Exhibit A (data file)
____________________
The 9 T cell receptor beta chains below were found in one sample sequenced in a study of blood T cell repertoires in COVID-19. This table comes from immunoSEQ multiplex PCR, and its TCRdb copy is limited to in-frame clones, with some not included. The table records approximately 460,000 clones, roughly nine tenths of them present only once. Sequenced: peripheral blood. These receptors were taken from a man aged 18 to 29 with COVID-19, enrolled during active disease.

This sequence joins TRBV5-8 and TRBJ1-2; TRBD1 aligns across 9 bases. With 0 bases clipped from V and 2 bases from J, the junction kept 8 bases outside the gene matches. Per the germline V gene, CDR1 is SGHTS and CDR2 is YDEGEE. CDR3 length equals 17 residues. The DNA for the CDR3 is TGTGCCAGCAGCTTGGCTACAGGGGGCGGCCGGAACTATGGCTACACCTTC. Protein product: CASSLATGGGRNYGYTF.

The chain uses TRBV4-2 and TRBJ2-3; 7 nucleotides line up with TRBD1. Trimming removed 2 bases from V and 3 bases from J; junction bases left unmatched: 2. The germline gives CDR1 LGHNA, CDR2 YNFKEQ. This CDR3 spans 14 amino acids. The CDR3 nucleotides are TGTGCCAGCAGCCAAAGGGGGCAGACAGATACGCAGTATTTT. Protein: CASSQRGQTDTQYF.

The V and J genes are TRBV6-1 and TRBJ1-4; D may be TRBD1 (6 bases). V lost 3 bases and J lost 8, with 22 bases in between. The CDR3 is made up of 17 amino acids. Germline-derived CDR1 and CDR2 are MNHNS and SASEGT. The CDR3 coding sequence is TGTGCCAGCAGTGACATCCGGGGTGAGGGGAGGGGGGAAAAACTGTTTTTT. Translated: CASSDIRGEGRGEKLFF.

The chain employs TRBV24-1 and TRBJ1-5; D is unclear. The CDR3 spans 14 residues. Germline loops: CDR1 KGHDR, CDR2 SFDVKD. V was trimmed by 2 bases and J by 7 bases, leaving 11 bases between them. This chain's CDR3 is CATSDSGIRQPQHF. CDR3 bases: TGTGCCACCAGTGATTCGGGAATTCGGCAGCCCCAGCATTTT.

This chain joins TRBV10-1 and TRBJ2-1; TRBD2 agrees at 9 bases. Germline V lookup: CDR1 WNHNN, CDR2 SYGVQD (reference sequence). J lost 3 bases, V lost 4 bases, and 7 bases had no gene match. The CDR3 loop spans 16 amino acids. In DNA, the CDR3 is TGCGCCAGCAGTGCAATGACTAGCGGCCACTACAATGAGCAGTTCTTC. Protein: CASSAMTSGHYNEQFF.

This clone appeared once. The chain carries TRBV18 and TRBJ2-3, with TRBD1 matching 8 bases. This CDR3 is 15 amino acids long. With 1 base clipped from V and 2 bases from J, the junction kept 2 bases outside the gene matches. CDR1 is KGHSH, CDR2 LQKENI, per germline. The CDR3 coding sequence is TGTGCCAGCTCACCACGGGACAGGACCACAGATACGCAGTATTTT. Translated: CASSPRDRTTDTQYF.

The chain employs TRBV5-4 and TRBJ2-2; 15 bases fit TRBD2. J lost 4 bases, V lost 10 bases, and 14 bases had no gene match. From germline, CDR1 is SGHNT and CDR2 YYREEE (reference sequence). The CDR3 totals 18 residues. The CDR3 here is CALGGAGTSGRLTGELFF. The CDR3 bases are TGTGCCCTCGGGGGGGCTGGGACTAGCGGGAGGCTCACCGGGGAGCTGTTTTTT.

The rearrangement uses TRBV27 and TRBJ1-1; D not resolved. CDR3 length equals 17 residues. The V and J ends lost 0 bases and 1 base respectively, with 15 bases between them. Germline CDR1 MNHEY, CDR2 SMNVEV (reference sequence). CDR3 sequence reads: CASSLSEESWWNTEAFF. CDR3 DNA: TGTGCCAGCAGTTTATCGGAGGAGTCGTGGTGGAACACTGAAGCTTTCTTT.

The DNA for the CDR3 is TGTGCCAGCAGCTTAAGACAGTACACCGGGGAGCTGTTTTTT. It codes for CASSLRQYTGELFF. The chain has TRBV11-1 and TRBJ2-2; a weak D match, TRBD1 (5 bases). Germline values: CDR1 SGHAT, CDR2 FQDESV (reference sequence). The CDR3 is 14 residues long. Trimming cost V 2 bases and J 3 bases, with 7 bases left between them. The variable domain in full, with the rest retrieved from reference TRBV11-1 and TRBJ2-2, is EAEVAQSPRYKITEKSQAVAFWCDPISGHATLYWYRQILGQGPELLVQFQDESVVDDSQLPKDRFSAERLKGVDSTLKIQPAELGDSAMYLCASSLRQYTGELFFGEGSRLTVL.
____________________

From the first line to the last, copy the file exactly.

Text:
The 9 T cell receptor beta chains below were found in one sample sequenced in a study of blood T cell repertoires in COVID-19. This table comes from immunoSEQ multiplex PCR, and its TCRdb copy is limited to in-frame clones, with some not included. The table records approximately 460,000 clones, roughly nine tenths of them present only once. Sequenced: peripheral blood. These receptors were taken from a man aged 18 to 29 with COVID-19, enrolled during active disease.

This sequence joins TRBV5-8 and TRBJ1-2; TRBD1 aligns across 9 bases. With 0 bases clipped from V and 2 bases from J, the junction kept 8 bases outside the gene matches. Per the germline V gene, CDR1 is SGHTS and CDR2 is YDEGEE. CDR3 length equals 17 residues. The DNA for the CDR3 is TGTGCCAGCAGCTTGGCTACAGGGGGCGGCCGGAACTATGGCTACACCTTC. Protein product: CASSLATGGGRNYGYTF.

The chain uses TRBV4-2 and TRBJ2-3; 7 nucleotides line up with TRBD1. Trimming removed 2 bases from V and 3 bases from J; junction bases left unmatched: 2. The germline gives CDR1 LGHNA, CDR2 YNFKEQ. This CDR3 spans 14 amino acids. The CDR3 nucleotides are TGTGCCAGCAGCCAAAGGGGGCAGACAGATACGCAGTATTTT. Protein: CASSQRGQTDTQYF.

The V and J genes are TRBV6-1 and TRBJ1-4; D may be TRBD1 (6 bases). V lost 3 bases and J lost 8, with 22 bases in between. The CDR3 is made up of 17 amino acids. Germline-derived CDR1 and CDR2 are MNHNS and SASEGT. The CDR3 coding sequence is TGTGCCAGCAGTGACATCCGGGGTGAGGGGAGGGGGGAAAAACTGTTTTTT. Translated: CASSDIRGEGRGEKLFF.

The chain employs TRBV24-1 and TRBJ1-5; D is unclear. The CDR3 spans 14 residues. Germline loops: CDR1 KGHDR, CDR2 SFDVKD. V was trimmed by 2 bases and J by 7 bases, leaving 11 bases between them. This chain's CDR3 is CATSDSGIRQPQHF. CDR3 bases: TGTGCCACCAGTGATTCGGGAATTCGGCAGCCCCAGCATTTT.

This chain joins TRBV10-1 and TRBJ2-1; TRBD2 agrees at 9 bases. Germline V lookup: CDR1 WNHNN, CDR2 SYGVQD (reference sequence). J lost 3 bases, V lost 4 bases, and 7 bases had no gene match. The CDR3 loop spans 16 amino acids. In DNA, the CDR3 is TGCGCCAGCAGTGCAATGACTAGCGGCCACTACAATGAGCAGTTCTTC. Protein: CASSAMTSGHYNEQFF.

This clone appeared once. The chain carries TRBV18 and TRBJ2-3, with TRBD1 matching 8 bases. This CDR3 is 15 amino acids long. With 1 base clipped from V and 2 bases from J, the junction kept 2 bases outside the gene matches. CDR1 is KGHSH, CDR2 LQKENI, per germline. The CDR3 coding sequence is TGTGCCAGCTCACCACGGGACAGGACCACAGATACGCAGTATTTT. Translated: CASSPRDRTTDTQYF.

The chain employs TRBV5-4 and TRBJ2-2; 15 bases fit TRBD2. J lost 4 bases, V lost 10 bases, and 14 bases had no gene match. From germline, CDR1 is SGHNT and CDR2 YYREEE (reference sequence). The CDR3 totals 18 residues. The CDR3 here is CALGGAGTSGRLTGELFF. The CDR3 bases are TGTGCCCTCGGGGGGGCTGGGACTAGCGGGAGGCTCACCGGGGAGCTGTTTTTT.

The rearrangement uses TRBV27 and TRBJ1-1; D not resolved. CDR3 length equals 17 residues. The V and J ends lost 0 bases and 1 base respectively, with 15 bases between them. Germline CDR1 MNHEY, CDR2 SMNVEV (reference sequence). CDR3 sequence reads: CASSLSEESWWNTEAFF. CDR3 DNA: TGTGCCAGCAGTTTATCGGAGGAGTCGTGGTGGAACACTGAAGCTTTCTTT.

The DNA for the CDR3 is TGTGCCAGCAGCTTAAGACAGTACACCGGGGAGCTGTTTTTT. It codes for CASSLRQYTGELFF. The chain has TRBV11-1 and TRBJ2-2; a weak D match, TRBD1 (5 bases). Germline values: CDR1 SGHAT, CDR2 FQDESV (reference sequence). The CDR3 is 14 residues long. Trimming cost V 2 bases and J 3 bases, with 7 bases left between them. The variable domain in full, with the rest retrieved from reference TRBV11-1 and TRBJ2-2, is EAEVAQSPRYKITEKSQAVAFWCDPISGHATLYWYRQILGQGPELLVQFQDESVVDDSQLPKDRFSAERLKGVDSTLKIQPAELGDSAMYLCASSLRQYTGELFFGEGSRLTVL.